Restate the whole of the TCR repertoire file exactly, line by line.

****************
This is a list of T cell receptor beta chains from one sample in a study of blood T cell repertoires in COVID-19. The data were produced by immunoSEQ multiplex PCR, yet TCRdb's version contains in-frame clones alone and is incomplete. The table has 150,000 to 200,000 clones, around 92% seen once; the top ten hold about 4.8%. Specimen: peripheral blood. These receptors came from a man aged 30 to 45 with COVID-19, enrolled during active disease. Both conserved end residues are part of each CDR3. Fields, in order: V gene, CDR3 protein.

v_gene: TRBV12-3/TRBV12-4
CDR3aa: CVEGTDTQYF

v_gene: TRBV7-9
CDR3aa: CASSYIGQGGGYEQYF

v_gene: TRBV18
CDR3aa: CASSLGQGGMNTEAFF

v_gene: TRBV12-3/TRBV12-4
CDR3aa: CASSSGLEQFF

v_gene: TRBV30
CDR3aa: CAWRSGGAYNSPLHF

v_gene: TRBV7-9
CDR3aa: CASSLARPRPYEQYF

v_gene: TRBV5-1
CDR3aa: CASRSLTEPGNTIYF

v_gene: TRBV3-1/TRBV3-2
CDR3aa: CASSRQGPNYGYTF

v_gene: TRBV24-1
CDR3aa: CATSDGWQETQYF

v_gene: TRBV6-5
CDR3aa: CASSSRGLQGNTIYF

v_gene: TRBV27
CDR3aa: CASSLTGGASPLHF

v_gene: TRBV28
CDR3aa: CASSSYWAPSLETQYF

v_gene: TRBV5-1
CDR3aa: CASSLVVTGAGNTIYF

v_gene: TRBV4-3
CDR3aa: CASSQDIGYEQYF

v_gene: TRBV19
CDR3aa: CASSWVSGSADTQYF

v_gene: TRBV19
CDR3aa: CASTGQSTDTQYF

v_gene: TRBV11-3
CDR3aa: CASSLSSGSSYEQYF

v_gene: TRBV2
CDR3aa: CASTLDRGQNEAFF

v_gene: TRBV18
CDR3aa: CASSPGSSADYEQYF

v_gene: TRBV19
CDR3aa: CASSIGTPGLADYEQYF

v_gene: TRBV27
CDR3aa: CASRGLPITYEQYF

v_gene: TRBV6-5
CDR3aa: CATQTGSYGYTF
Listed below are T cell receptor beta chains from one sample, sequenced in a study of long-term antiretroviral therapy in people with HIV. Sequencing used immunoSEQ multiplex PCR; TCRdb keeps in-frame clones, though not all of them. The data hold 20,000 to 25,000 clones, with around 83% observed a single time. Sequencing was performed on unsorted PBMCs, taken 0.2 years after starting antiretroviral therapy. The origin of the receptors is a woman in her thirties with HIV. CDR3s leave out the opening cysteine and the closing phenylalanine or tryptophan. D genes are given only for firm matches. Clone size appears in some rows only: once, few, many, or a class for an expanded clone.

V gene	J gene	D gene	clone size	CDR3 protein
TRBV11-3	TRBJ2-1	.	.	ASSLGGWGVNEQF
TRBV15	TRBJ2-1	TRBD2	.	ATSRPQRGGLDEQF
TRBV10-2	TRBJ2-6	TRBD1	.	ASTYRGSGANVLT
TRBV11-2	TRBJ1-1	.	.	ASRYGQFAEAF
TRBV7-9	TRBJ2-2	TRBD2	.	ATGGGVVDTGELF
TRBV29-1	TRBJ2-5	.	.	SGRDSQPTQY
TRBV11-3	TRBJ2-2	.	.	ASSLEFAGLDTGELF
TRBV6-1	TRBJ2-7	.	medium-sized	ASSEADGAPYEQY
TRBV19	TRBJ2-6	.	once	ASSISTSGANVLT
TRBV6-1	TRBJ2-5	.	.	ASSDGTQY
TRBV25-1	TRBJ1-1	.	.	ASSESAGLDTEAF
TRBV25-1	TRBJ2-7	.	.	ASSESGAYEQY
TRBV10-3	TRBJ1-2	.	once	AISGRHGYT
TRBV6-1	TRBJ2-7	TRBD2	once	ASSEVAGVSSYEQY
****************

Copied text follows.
This is a list of T cell receptor beta chains from one sample in a study of blood T cell repertoires in COVID-19. The data were produced by immunoSEQ multiplex PCR, yet TCRdb's version contains in-frame clones alone and is incomplete. The table has 150,000 to 200,000 clones, around 92% seen once; the top ten hold about 4.8%. Specimen: peripheral blood. These receptors came from a man aged 30 to 45 with COVID-19, enrolled during active disease. Both conserved end residues are part of each CDR3. Fields, in order: V gene, CDR3 protein.

v_gene: TRBV12-3/TRBV12-4
CDR3aa: CVEGTDTQYF

v_gene: TRBV7-9
CDR3aa: CASSYIGQGGGYEQYF

v_gene: TRBV18
CDR3aa: CASSLGQGGMNTEAFF

v_gene: TRBV12-3/TRBV12-4
CDR3aa: CASSSGLEQFF

v_gene: TRBV30
CDR3aa: CAWRSGGAYNSPLHF

v_gene: TRBV7-9
CDR3aa: CASSLARPRPYEQYF

v_gene: TRBV5-1
CDR3aa: CASRSLTEPGNTIYF

v_gene: TRBV3-1/TRBV3-2
CDR3aa: CASSRQGPNYGYTF

v_gene: TRBV24-1
CDR3aa: CATSDGWQETQYF

v_gene: TRBV6-5
CDR3aa: CASSSRGLQGNTIYF

v_gene: TRBV27
CDR3aa: CASSLTGGASPLHF

v_gene: TRBV28
CDR3aa: CASSSYWAPSLETQYF

v_gene: TRBV5-1
CDR3aa: CASSLVVTGAGNTIYF

v_gene: TRBV4-3
CDR3aa: CASSQDIGYEQYF

v_gene: TRBV19
CDR3aa: CASSWVSGSADTQYF

v_gene: TRBV19
CDR3aa: CASTGQSTDTQYF

v_gene: TRBV11-3
CDR3aa: CASSLSSGSSYEQYF

v_gene: TRBV2
CDR3aa: CASTLDRGQNEAFF

v_gene: TRBV18
CDR3aa: CASSPGSSADYEQYF

v_gene: TRBV19
CDR3aa: CASSIGTPGLADYEQYF

v_gene: TRBV27
CDR3aa: CASRGLPITYEQYF

v_gene: TRBV6-5
CDR3aa: CATQTGSYGYTF
Listed below are T cell receptor beta chains from one sample, sequenced in a study of long-term antiretroviral therapy in people with HIV. Sequencing used immunoSEQ multiplex PCR; TCRdb keeps in-frame clones, though not all of them. The data hold 20,000 to 25,000 clones, with around 83% observed a single time. Sequencing was performed on unsorted PBMCs, taken 0.2 years after starting antiretroviral therapy. The origin of the receptors is a woman in her thirties with HIV. CDR3s leave out the opening cysteine and the closing phenylalanine or tryptophan. D genes are given only for firm matches. Clone size appears in some rows only: once, few, many, or a class for an expanded clone.

V gene	J gene	D gene	clone size	CDR3 protein
TRBV11-3	TRBJ2-1	.	.	ASSLGGWGVNEQF
TRBV15	TRBJ2-1	TRBD2	.	ATSRPQRGGLDEQF
TRBV10-2	TRBJ2-6	TRBD1	.	ASTYRGSGANVLT
TRBV11-2	TRBJ1-1	.	.	ASRYGQFAEAF
TRBV7-9	TRBJ2-2	TRBD2	.	ATGGGVVDTGELF
TRBV29-1	TRBJ2-5	.	.	SGRDSQPTQY
TRBV11-3	TRBJ2-2	.	.	ASSLEFAGLDTGELF
TRBV6-1	TRBJ2-7	.	medium-sized	ASSEADGAPYEQY
TRBV19	TRBJ2-6	.	once	ASSISTSGANVLT
TRBV6-1	TRBJ2-5	.	.	ASSDGTQY
TRBV25-1	TRBJ1-1	.	.	ASSESAGLDTEAF
TRBV25-1	TRBJ2-7	.	.	ASSESGAYEQY
TRBV10-3	TRBJ1-2	.	once	AISGRHGYT
TRBV6-1	TRBJ2-7	TRBD2	once	ASSEVAGVSSYEQY